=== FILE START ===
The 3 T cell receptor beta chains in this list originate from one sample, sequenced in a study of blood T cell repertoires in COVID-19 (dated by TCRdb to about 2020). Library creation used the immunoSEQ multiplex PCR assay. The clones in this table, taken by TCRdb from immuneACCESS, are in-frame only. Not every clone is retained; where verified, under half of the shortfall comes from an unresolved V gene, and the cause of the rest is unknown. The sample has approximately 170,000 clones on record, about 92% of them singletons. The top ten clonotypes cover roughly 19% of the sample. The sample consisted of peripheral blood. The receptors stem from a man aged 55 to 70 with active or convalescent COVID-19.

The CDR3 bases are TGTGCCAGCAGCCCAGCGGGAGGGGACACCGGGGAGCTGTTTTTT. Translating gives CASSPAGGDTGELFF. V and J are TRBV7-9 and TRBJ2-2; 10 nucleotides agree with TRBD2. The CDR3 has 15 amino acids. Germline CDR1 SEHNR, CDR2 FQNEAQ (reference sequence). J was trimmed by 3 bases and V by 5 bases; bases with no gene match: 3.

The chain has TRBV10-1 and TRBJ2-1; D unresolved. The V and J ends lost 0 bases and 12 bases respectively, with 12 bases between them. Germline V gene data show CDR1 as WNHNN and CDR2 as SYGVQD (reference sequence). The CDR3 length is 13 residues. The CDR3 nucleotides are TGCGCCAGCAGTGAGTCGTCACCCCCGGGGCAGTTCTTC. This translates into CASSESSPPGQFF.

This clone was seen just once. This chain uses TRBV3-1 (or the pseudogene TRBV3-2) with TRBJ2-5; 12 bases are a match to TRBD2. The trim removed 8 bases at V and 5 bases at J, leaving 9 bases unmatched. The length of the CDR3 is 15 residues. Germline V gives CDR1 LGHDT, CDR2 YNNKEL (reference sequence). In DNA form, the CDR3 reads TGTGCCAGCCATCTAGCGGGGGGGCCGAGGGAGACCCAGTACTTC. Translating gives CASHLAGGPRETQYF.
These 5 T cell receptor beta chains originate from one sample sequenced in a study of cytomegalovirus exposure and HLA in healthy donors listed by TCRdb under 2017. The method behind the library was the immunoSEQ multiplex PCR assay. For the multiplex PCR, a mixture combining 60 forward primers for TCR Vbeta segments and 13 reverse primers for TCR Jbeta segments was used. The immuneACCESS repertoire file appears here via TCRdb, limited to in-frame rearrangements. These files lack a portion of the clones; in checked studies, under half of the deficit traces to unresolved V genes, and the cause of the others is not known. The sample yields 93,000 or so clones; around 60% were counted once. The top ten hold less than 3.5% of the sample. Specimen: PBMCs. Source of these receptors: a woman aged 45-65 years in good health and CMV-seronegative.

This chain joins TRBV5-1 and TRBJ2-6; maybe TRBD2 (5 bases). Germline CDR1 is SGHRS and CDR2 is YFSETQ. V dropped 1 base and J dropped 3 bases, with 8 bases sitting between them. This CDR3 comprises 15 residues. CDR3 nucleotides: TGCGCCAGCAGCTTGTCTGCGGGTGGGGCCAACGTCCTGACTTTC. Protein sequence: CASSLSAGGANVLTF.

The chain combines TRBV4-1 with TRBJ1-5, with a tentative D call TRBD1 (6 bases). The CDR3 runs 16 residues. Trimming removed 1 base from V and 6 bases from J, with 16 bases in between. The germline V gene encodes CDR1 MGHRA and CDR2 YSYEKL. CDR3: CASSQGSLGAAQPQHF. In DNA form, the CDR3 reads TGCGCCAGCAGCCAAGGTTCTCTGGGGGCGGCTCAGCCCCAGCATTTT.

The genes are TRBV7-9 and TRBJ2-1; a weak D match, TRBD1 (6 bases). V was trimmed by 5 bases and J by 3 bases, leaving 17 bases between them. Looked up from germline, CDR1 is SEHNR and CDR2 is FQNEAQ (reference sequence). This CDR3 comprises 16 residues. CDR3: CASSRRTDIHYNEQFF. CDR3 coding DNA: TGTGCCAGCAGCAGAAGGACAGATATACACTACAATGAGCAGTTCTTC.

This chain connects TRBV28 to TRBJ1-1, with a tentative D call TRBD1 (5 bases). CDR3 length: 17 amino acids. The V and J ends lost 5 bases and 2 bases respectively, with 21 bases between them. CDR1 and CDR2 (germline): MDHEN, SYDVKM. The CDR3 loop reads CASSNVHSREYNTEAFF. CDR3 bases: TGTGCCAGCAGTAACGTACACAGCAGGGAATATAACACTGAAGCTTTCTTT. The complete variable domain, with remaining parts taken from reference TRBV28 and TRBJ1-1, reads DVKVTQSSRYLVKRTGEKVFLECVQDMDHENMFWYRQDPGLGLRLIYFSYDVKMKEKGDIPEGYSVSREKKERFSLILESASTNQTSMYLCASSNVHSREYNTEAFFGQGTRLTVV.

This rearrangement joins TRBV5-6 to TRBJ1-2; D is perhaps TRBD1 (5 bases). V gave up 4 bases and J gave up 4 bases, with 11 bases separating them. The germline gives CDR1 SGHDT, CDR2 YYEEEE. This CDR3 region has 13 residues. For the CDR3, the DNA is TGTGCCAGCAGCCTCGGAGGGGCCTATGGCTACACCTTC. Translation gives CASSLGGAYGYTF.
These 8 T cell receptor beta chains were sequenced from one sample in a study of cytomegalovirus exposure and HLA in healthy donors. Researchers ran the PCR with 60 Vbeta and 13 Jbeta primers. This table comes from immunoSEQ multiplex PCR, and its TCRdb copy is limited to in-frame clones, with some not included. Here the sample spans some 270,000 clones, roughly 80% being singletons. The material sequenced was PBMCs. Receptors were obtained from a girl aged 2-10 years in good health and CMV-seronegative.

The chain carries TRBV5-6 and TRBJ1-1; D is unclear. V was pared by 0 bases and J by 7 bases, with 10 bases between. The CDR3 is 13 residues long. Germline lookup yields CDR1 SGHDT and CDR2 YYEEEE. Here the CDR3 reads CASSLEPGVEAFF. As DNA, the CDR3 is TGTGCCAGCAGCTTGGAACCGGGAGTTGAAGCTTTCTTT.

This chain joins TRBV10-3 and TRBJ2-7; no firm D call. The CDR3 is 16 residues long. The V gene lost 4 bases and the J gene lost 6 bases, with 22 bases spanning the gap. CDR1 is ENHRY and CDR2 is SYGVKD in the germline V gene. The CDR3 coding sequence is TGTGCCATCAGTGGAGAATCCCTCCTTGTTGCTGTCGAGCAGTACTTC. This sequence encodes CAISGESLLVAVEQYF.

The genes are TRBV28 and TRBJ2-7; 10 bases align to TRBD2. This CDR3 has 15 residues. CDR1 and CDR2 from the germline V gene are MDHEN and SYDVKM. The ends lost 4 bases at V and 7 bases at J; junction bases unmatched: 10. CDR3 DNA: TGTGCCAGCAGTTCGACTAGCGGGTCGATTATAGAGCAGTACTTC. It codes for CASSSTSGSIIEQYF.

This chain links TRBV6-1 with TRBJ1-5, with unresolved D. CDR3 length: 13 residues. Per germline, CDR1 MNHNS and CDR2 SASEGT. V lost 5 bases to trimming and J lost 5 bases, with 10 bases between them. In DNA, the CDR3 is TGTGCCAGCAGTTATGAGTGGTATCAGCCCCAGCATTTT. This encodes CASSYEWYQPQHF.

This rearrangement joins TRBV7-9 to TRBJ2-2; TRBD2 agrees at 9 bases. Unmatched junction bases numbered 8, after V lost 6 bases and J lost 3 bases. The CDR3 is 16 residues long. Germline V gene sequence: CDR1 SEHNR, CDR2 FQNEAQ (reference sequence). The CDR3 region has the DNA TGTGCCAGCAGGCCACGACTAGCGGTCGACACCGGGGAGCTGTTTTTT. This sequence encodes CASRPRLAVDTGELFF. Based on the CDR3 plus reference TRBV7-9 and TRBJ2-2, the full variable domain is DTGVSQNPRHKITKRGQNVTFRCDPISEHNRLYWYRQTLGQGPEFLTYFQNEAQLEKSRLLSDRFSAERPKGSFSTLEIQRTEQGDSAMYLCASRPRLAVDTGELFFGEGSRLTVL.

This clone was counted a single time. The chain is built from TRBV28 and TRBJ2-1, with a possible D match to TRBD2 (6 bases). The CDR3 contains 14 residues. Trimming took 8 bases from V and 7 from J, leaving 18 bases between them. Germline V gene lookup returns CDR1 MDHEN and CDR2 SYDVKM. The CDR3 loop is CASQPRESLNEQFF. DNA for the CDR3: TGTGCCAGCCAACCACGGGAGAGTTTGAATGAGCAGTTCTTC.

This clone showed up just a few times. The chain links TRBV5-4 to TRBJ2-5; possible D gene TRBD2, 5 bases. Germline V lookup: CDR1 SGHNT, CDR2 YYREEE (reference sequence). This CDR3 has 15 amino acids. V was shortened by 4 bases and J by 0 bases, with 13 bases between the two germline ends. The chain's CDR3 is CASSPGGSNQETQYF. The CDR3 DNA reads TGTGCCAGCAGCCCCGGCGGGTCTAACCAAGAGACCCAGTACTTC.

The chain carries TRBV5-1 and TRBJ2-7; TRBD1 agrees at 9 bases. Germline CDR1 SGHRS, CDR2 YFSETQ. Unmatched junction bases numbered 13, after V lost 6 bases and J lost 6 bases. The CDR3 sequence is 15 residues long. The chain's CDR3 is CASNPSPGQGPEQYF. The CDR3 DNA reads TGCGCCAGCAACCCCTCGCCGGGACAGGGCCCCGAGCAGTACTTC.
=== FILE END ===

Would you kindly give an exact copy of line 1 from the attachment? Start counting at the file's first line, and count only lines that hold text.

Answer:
The 3 T cell receptor beta chains in this list originate from one sample, sequenced in a study of blood T cell repertoires in COVID-19 (dated by TCRdb to about 2020). Library creation used the immunoSEQ multiplex PCR assay. The clones in this table, taken by TCRdb from immuneACCESS, are in-frame only. Not every clone is retained; where verified, under half of the shortfall comes from an unresolved V gene, and the cause of the rest is unknown. The sample has approximately 170,000 clones on record, about 92% of them singletons. The top ten clonotypes cover roughly 19% of the sample. The sample consisted of peripheral blood. The receptors stem from a man aged 55 to 70 with active or convalescent COVID-19.